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Military Connection: Joint Army-Air Force EMT Training

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By Debbie Gregory.

The Brooke Army Medical Center (BAMC), located at Joint Base San Antonio-Fort Sam Houston is home to the Joint Emergency Medical Technician Sustainment Training (JEST) program. The JEST program is responsible for delivering refresher Emergency Medical training to more than 550 Army and Air Force personnel each year, through a combination of classroom instruction and field training.

Through the JEST program, healthcare specialists and medical service techs from both branches train together to meet the annual training requirements, established by the National Registry of Emergency Medical Technicians and the Department of Transportation for EMTs. As part of the service members’ occupational functions for their MOS’s, the sustainment training also meets respective Army and Air Force regulations.

This one of a kind joint training operation offers benefits to personnel from both branches. It promotes inter-branch camaraderie, as well as the sharing of educational information. It also provides service members with 48 college credit hours for the training.

The JEST training is five days of instruction and hands-on classroom exercises at BAMC, followed by one day of field validation at nearby Camp Bullis.

At Camp Bullis, the service members are divided into teams of either four or five members. Each team must move tactically through a wooded area, while encountering simulated artillery fire. Once the team reaches the casualties, they must provide tactical field care, call for an evacuation, move the casualties to a safe evacuation site, and brief the ambulance team on the status of each patient. The goal of the exercise is to utilize the “golden hour of care,” where all of the above is completed and the patient gets delivered to definitive care within an hour. Following the exercise, instructors brief the students on how they performed.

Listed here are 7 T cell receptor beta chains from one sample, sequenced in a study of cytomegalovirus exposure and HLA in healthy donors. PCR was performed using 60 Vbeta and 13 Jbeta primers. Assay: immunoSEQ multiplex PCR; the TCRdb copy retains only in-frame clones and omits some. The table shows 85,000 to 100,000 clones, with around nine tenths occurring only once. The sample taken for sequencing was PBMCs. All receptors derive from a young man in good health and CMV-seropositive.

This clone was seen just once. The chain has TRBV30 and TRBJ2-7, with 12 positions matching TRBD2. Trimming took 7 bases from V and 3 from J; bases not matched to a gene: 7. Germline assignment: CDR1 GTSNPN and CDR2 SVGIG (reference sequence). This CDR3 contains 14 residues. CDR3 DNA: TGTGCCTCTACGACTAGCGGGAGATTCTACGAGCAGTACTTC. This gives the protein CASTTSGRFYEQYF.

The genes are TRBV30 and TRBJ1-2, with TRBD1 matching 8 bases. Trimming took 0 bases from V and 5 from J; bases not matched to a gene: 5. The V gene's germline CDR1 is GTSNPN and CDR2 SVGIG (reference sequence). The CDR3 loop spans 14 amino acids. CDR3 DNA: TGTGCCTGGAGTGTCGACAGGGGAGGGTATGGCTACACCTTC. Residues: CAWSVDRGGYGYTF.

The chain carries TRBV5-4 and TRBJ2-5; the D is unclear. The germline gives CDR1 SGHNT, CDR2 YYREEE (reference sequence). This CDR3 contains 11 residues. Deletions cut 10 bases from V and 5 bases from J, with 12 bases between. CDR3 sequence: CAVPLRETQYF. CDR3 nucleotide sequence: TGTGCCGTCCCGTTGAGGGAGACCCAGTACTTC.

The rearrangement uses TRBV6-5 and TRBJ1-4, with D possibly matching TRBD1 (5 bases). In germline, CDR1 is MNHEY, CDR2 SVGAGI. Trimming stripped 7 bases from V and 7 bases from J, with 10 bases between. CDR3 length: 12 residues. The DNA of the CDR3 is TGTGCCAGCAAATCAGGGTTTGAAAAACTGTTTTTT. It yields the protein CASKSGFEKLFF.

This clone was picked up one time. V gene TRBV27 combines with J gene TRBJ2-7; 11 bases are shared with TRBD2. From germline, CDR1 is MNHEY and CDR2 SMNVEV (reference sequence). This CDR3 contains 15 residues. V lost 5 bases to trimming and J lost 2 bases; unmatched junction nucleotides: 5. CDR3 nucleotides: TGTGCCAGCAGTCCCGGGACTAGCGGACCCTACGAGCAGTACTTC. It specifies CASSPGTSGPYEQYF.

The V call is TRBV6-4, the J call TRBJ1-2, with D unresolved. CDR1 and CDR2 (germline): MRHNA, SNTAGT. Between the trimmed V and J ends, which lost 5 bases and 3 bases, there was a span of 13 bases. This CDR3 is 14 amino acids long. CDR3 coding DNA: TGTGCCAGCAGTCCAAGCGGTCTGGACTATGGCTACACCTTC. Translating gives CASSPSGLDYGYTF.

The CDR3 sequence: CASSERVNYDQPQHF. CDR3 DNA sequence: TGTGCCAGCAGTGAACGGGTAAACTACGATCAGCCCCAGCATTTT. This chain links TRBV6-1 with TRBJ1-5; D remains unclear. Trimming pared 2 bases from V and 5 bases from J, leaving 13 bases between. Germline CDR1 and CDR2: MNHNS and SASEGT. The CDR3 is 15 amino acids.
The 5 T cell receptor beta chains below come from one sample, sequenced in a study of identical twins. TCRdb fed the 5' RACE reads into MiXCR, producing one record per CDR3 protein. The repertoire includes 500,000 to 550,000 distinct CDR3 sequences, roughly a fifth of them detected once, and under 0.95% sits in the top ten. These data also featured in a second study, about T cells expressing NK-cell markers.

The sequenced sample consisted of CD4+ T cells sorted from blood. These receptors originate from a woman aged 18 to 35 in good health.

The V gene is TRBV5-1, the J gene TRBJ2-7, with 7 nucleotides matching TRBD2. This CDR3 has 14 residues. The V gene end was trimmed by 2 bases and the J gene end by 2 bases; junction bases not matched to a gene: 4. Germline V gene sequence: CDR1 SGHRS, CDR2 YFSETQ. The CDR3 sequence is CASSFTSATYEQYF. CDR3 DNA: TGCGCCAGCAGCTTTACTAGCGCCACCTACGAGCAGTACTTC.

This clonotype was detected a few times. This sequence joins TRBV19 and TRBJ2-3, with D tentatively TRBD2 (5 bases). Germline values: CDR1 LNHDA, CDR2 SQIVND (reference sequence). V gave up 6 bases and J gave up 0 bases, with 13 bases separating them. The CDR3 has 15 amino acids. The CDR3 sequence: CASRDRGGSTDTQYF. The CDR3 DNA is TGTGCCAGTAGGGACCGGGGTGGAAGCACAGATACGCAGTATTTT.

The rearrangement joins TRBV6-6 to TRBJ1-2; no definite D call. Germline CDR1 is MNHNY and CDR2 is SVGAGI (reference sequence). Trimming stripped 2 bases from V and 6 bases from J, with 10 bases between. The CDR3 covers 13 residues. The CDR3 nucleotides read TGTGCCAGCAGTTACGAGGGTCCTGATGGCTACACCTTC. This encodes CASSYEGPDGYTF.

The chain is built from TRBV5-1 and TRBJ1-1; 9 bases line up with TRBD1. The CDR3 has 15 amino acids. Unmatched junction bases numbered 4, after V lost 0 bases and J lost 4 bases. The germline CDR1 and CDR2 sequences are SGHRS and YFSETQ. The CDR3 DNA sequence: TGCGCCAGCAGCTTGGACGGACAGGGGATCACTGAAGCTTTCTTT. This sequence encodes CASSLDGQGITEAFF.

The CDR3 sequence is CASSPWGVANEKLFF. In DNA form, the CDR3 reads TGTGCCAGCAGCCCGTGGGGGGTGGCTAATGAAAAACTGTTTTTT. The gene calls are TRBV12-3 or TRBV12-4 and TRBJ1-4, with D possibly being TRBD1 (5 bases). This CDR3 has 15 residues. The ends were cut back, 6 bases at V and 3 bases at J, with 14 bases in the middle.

Graduates of the JEST program hail it as great training for both branches, and vital to success of their mission as lifesavers when they are deployed.

“The benefit of training jointly is that the different forces will always be on the same page, train on the same equipment and follow the same procedures when we are in a combat zone in theater,” said Army Staff Sgt. Juan Leyva, graduate of the JEST course.

Versions of the joint EMT training have been conducted at BAMC since August, 2013. The leaders of BAMC and the JEST program would love to see their curriculum serve as a model for other programs across the U.S. military.

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Military Connection: Joint Army-Air Force EMT Training: By Debbie Gregory